Shortly after Strong is the New Pretty came out and jumped onto the bestsellers list, my coworker’s stepmother came into the store and scoffed in disdain at the cover and claimed that we (society) were now turning girls into boys. I was livid, absolutely livid to say the least and my coworker had to restrain me to keep me from screaming at her stepmother. Far from my proudest moment, but one that inspired a passionate response, one that I shared in my review both and the store and below in this post here.

Synopsis

Girls being fearless. Girls being silly. Girls being wild, stubborn, and proud. Girls whose faces are smeared with dirt and lit up with joy. With more than 150 full-color and black-and-white photographs, Strong is the New Pretty is a powerful visual celebration of the strength and spirit of girls – athletic girls and bookish girls, artsy girls and contemplative girls, girls holding their best friends’ hands and girls running through the sprinkler. It’s the book that says to girls, be yourself because that’s what makes you strong. Divided into nine chapters, including Confident is Strong, Wild is Strong, Kind is Strong, Determined is Strong, and Creative is Strong, Strong is the New Pretty says beauty has nothing to do with looks – it’s showing the world what’s inside you that counts. It’s inspiring, it’s liberating, and it conveys a powerful message for every girl, for every mother and father of a girl, for teachers and counselors and mentors and coaches.

Review

There is nothing that makes me angrier or more upset than people criticizing anyone for trying to express themselves. Kate Parker opens the book with an introduction that starts with a story about her hair getting in her way when playing soccer and how happy she was to have it chopped off into a bowl cut. When I was 6, I did the same thing. I wanted to be just like Kerri Strug. I wanted to play ice hockey. I used to pester my parents for an older brother and was given the explanation that as the oldest child, I would not be getting an older brother to play hockey with. (Little did my parents anticipate they would get divorced and I would get my older brother! But that’s beside the point.)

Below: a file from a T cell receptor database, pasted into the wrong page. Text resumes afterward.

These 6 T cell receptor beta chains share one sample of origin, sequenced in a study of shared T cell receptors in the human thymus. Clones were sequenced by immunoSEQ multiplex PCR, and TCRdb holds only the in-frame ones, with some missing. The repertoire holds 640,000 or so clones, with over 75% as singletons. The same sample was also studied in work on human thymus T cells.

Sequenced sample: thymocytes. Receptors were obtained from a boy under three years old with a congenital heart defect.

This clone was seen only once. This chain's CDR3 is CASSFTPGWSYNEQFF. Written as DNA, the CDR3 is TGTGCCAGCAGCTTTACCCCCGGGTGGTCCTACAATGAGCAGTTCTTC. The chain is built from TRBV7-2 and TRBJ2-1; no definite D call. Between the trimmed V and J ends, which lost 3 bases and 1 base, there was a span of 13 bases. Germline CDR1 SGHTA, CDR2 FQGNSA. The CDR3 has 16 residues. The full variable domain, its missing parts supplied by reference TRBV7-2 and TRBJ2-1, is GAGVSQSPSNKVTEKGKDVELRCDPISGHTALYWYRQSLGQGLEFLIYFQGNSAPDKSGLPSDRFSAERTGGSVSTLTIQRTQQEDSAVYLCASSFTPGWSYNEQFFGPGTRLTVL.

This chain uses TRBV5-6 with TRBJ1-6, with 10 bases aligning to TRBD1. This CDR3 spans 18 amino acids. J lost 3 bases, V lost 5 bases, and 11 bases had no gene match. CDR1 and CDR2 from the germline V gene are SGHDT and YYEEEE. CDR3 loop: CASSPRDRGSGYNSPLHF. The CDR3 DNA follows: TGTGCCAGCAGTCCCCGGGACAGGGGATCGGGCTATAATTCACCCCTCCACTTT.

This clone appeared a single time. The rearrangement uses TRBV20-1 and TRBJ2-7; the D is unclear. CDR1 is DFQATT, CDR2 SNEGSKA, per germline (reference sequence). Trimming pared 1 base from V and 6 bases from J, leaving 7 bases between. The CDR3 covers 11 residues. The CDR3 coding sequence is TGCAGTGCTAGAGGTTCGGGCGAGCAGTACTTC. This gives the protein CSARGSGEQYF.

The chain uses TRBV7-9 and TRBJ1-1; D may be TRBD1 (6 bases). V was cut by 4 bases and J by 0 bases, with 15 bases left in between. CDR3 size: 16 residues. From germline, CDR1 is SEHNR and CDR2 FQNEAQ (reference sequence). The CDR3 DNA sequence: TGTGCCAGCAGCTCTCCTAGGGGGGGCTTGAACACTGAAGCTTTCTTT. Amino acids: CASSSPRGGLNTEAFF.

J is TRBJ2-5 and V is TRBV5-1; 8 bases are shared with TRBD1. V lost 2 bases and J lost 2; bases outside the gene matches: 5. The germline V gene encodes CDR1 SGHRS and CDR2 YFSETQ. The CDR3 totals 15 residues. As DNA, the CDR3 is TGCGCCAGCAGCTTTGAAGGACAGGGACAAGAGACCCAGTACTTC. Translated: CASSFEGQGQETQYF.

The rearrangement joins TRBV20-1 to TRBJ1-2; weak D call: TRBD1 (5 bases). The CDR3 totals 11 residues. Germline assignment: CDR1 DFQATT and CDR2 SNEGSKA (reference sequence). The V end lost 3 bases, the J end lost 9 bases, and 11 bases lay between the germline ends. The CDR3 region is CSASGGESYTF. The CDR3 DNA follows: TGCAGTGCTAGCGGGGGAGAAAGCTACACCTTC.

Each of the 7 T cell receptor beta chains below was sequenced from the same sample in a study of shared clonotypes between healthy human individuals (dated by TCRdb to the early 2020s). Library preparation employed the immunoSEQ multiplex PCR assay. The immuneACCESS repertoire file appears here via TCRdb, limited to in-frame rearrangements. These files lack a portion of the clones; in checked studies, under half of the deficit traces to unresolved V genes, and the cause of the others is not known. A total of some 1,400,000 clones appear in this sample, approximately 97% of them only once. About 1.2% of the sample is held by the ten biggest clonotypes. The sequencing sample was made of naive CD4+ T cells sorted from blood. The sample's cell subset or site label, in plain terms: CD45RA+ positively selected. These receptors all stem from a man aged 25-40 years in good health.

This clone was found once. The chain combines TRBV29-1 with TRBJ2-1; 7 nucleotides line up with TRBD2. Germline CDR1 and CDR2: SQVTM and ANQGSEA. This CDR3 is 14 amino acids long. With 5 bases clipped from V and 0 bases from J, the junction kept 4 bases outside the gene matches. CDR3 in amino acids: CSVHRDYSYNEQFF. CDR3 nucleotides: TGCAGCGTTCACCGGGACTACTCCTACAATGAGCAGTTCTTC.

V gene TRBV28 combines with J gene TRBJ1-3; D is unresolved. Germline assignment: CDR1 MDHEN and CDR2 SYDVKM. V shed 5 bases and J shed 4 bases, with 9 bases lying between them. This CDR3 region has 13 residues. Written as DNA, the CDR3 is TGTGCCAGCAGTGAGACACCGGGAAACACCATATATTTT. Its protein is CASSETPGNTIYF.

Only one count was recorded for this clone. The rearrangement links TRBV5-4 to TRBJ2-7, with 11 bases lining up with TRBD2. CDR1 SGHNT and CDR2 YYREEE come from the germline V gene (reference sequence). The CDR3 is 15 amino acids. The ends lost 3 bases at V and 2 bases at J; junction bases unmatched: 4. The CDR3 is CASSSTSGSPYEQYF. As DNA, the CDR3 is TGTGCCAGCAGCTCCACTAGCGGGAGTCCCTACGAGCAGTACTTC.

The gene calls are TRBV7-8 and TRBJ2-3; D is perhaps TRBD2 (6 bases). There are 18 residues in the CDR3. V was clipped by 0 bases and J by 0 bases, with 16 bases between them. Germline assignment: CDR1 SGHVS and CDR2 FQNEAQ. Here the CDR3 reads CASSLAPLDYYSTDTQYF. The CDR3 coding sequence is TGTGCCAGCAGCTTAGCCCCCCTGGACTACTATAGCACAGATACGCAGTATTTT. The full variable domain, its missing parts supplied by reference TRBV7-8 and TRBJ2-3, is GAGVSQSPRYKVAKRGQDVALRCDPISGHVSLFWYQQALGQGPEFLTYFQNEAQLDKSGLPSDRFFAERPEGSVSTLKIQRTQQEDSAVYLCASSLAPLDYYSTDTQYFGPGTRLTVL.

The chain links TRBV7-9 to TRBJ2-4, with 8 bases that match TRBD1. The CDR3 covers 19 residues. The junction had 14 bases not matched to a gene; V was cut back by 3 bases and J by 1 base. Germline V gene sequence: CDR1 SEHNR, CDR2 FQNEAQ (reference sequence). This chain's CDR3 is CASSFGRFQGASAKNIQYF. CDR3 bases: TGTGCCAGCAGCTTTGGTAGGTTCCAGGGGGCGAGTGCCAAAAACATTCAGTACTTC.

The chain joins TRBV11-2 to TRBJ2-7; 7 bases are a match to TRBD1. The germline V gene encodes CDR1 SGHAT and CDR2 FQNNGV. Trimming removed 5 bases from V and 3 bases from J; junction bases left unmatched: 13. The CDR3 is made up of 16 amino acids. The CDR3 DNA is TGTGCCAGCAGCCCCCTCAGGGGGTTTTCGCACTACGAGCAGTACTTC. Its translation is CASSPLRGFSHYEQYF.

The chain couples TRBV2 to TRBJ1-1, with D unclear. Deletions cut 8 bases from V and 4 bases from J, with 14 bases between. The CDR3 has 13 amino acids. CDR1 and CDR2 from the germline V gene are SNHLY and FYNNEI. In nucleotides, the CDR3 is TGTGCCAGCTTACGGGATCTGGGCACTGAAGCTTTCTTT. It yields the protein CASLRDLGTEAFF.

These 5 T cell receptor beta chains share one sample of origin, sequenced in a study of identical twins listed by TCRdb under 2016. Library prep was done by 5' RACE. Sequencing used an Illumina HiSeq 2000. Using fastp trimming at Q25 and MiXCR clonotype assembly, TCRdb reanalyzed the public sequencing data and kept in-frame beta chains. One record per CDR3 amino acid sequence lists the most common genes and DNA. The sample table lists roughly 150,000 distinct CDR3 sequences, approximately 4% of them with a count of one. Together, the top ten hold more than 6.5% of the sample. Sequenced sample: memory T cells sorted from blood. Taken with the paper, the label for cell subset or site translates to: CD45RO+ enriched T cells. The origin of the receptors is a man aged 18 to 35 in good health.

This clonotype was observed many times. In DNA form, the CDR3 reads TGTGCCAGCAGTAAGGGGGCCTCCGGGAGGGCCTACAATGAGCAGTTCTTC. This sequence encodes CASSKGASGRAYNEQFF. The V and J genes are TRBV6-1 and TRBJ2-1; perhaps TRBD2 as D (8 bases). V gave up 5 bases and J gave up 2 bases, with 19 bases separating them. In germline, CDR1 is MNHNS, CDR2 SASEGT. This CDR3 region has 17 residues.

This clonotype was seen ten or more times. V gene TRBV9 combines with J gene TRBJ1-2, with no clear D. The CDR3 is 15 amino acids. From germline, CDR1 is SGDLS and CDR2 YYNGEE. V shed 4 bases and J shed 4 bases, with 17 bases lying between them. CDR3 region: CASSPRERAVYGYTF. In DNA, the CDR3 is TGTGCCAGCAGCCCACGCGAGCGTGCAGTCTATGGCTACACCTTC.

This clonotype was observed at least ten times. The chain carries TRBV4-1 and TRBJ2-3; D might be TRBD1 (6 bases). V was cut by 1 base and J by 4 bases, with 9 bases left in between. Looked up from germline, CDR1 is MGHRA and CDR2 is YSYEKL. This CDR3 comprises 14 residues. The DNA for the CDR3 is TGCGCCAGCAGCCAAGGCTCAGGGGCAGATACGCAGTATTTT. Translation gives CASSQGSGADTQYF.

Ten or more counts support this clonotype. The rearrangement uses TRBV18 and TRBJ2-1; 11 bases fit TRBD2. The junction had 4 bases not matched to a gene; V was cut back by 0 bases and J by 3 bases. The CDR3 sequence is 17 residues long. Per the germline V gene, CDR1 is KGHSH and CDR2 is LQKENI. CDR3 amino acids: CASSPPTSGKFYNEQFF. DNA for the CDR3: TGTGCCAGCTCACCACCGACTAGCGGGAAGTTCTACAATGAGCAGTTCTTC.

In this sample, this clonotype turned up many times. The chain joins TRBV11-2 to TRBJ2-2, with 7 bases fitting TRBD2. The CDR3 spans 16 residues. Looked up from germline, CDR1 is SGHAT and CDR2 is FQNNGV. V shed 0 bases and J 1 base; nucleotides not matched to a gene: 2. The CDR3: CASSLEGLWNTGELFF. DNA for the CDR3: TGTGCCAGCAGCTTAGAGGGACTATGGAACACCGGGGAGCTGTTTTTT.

Basically, I wanted to do everything – play sports, play instruments, run races, ride by bike around our lake, jump in the stream beside my dad’s house, take art classes, read constantly – I had more interests than there were hours in the day to pursue them, which is still the case. And the greatest thing about my childhood? My parents let me. Regardless of my parents’ differences, they were united on at least one front : my sister and I were allowed to pursue basically anything that we wanted, we were allowed to try anything we wanted, even shop in the boys clothing section if that’s what we wanted.

I wish there was a book like Strong is the New Pretty around when I was a child and had to explain to the boys in my class and my friends’ parents that being a tomboy was perfectly acceptable. Kate Parker takes the approach to raising girls that my parents did and for that, I am most grateful to her. As one of my friends is expecting her first child, a girl, in a few short months, I want her daughter to know that she can be whatever, and whoever, she wants to be, both when she’s a kid and when she grows up.

Rating: 10 out of 10 stars

Edition: Paperback • $17.95 • 9780761189138 • 256 pages • published March 2017 by Workman Publishing • average Goodreads rating 4.56 out of 5 • read in July 2017

Kate T. Parker’s Website

Strong is the New Pretty on Goodreads

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Strong is the New Pretty (2)

 

Graphic Novel, Memoir/Autobiography, Non-Fiction

Lighter Than My Shadow by Katie Green

FUTURE RELEASE DATE: October 3, 2017 (released in the UK in 2013)

It is an interesting story how I stumbled upon Lighter Than My Shadow. About a month and a half ago I was in New York City for BookExpo, and as a member of the ABA (the American Booksellers Association) I had been granted special access to a room full of galleys/ARCs (advanced reader copies) of books. In my attempt to be very judicious with my selections (I had to carry everything back from Manhattan to Brooklyn), I was avoiding particularly weighty books, such as Lighter Than My Shadow. But there was just something about it, something that drew me and told me that I had to pick up Katie’s book and read it. 

Synopsis

Like most kids, Katie was a picky eater. She’s sit at the table in silent protest, hide uneaten toast in her bedroom, and listen to parental threats she’d have to eat it for breakfast.

But in any life a set of circumstances can collide, and normal behavior can soon shade into something sinister, something deadly.

Lighter Than My Shadow is a hand-drawn story of struggle and recovery, a trip into the black heart of a taboo illness, an exposure of those who are so weak they prey on the weak, and an inspiration to anybody who believes in the human power to endure towards happiness.

Review